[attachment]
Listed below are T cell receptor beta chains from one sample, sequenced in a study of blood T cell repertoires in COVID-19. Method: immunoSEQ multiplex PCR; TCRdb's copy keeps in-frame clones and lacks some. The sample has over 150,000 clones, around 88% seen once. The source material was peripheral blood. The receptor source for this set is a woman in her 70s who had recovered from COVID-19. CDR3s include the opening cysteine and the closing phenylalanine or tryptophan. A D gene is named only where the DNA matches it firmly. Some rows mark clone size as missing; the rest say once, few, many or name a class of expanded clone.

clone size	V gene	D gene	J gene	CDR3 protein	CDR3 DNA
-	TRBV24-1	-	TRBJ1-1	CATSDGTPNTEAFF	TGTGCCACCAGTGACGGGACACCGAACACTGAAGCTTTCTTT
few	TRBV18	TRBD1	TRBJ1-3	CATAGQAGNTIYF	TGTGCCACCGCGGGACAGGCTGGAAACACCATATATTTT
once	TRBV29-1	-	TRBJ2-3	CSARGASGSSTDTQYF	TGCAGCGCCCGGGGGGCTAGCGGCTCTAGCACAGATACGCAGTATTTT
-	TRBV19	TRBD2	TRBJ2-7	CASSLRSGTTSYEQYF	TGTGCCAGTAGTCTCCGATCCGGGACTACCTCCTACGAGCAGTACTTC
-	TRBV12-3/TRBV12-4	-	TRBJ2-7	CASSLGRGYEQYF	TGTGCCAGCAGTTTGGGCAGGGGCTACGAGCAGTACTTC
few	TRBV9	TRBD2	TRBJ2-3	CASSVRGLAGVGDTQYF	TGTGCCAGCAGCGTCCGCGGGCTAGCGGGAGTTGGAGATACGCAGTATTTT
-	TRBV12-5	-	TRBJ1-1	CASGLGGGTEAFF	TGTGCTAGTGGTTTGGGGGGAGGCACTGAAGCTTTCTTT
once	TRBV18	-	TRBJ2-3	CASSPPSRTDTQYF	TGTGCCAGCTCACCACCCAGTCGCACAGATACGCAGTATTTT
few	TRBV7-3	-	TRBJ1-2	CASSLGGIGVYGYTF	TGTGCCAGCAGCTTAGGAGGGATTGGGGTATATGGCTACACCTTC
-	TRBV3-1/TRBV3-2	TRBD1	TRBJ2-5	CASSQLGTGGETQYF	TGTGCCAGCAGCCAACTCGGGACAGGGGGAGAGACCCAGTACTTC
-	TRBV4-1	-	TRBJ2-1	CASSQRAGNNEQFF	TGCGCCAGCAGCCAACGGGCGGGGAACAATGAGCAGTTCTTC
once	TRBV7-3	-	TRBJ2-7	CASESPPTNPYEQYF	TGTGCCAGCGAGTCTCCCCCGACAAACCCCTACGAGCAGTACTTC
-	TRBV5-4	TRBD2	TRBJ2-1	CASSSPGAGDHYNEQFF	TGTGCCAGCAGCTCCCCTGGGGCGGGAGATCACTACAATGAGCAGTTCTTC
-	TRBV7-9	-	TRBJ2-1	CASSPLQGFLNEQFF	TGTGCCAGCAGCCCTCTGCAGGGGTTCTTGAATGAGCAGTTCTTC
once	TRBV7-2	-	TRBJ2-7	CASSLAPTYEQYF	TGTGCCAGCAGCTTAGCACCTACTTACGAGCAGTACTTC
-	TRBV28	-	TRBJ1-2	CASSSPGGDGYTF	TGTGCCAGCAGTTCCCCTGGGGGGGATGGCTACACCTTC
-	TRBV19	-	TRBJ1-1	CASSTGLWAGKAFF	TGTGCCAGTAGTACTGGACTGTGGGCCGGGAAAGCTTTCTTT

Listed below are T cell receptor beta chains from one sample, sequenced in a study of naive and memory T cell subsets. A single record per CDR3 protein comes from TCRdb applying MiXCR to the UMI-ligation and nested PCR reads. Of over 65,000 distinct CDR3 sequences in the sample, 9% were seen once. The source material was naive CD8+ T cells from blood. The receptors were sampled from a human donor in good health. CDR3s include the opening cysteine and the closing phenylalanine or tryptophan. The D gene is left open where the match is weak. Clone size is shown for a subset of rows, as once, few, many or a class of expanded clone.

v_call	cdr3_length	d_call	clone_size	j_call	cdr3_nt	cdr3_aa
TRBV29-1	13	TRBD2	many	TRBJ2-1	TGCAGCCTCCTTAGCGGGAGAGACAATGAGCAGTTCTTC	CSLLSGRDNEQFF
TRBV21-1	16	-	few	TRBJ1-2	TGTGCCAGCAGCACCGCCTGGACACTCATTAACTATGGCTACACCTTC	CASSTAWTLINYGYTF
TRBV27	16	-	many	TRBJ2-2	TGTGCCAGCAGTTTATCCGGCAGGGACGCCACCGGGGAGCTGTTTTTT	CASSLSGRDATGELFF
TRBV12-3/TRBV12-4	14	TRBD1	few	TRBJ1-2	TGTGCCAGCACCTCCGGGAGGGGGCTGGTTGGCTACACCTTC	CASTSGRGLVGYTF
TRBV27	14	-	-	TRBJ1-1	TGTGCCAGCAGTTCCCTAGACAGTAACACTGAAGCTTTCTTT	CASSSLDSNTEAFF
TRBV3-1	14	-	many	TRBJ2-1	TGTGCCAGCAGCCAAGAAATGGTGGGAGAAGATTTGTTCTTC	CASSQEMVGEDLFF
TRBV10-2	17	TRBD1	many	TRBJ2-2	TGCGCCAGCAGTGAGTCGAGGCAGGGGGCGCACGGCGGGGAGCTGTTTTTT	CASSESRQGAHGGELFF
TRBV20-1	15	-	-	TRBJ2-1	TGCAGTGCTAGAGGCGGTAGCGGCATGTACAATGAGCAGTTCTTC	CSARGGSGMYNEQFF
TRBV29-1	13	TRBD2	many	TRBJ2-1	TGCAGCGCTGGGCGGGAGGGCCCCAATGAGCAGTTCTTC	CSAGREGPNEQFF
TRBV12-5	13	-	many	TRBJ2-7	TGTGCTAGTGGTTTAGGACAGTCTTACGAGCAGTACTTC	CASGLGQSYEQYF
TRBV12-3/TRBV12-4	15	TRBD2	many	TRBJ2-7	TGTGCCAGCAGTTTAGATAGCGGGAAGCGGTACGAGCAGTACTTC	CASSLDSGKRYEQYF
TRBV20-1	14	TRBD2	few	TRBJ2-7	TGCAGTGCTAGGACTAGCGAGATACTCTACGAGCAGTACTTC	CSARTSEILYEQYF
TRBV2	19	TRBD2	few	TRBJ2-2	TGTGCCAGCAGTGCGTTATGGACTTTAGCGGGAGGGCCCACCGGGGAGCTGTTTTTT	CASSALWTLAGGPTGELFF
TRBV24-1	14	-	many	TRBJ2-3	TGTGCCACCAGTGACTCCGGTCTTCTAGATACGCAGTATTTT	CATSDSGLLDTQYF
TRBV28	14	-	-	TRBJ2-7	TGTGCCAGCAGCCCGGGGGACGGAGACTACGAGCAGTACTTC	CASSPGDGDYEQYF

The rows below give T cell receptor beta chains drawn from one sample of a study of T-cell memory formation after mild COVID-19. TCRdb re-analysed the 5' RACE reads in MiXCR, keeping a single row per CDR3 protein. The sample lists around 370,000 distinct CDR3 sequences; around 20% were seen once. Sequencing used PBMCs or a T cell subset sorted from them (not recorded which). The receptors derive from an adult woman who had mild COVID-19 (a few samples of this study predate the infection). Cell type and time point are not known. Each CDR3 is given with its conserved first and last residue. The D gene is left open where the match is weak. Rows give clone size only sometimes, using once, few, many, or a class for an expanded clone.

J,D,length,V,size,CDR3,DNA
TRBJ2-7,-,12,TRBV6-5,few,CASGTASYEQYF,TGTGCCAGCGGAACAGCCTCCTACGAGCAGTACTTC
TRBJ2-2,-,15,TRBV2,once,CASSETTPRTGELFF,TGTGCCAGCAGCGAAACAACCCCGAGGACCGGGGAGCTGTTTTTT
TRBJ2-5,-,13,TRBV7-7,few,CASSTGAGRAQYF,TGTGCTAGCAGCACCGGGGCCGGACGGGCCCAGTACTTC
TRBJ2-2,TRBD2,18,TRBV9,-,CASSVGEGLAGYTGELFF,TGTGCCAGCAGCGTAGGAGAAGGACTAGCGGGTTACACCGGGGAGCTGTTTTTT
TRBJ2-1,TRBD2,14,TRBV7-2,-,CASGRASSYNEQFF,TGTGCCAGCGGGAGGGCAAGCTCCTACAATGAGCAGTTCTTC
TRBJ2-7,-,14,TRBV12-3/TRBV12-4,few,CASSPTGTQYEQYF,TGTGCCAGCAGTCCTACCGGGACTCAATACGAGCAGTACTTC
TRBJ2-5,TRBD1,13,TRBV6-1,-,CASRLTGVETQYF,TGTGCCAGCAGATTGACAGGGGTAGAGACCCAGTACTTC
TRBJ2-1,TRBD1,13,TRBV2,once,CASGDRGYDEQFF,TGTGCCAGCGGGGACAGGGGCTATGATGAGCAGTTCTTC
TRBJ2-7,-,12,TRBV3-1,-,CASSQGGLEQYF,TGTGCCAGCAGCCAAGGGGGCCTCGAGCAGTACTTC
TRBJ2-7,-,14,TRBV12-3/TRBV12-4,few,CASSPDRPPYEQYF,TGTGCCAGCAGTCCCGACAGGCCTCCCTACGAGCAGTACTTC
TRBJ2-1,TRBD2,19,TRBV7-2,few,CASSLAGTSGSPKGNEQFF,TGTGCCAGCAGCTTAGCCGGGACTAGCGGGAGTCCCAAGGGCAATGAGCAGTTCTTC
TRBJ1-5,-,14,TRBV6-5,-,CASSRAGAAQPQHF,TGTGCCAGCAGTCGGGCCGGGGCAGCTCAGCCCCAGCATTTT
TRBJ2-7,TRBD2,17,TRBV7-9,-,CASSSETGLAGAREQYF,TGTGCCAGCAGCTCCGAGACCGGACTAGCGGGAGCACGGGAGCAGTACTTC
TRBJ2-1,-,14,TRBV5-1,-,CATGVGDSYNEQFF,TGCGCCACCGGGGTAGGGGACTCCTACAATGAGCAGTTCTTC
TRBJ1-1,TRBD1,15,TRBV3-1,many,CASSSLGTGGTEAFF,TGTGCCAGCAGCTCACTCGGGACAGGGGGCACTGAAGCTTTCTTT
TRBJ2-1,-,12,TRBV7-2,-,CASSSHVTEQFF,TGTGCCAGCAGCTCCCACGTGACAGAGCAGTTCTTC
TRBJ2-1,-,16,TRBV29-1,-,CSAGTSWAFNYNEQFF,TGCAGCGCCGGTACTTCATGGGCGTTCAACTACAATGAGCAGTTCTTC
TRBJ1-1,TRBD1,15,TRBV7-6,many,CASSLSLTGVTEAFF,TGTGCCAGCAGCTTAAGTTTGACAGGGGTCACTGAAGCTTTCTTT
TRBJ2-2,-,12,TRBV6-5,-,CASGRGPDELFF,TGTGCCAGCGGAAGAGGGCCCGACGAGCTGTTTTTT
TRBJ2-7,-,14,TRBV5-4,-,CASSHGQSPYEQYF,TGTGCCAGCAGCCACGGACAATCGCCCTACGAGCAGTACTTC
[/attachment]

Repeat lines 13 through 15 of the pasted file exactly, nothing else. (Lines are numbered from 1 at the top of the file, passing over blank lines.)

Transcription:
-	TRBV4-1	-	TRBJ2-1	CASSQRAGNNEQFF	TGCGCCAGCAGCCAACGGGCGGGGAACAATGAGCAGTTCTTC
once	TRBV7-3	-	TRBJ2-7	CASESPPTNPYEQYF	TGTGCCAGCGAGTCTCCCCCGACAAACCCCTACGAGCAGTACTTC
-	TRBV5-4	TRBD2	TRBJ2-1	CASSSPGAGDHYNEQFF	TGTGCCAGCAGCTCCCCTGGGGCGGGAGATCACTACAATGAGCAGTTCTTC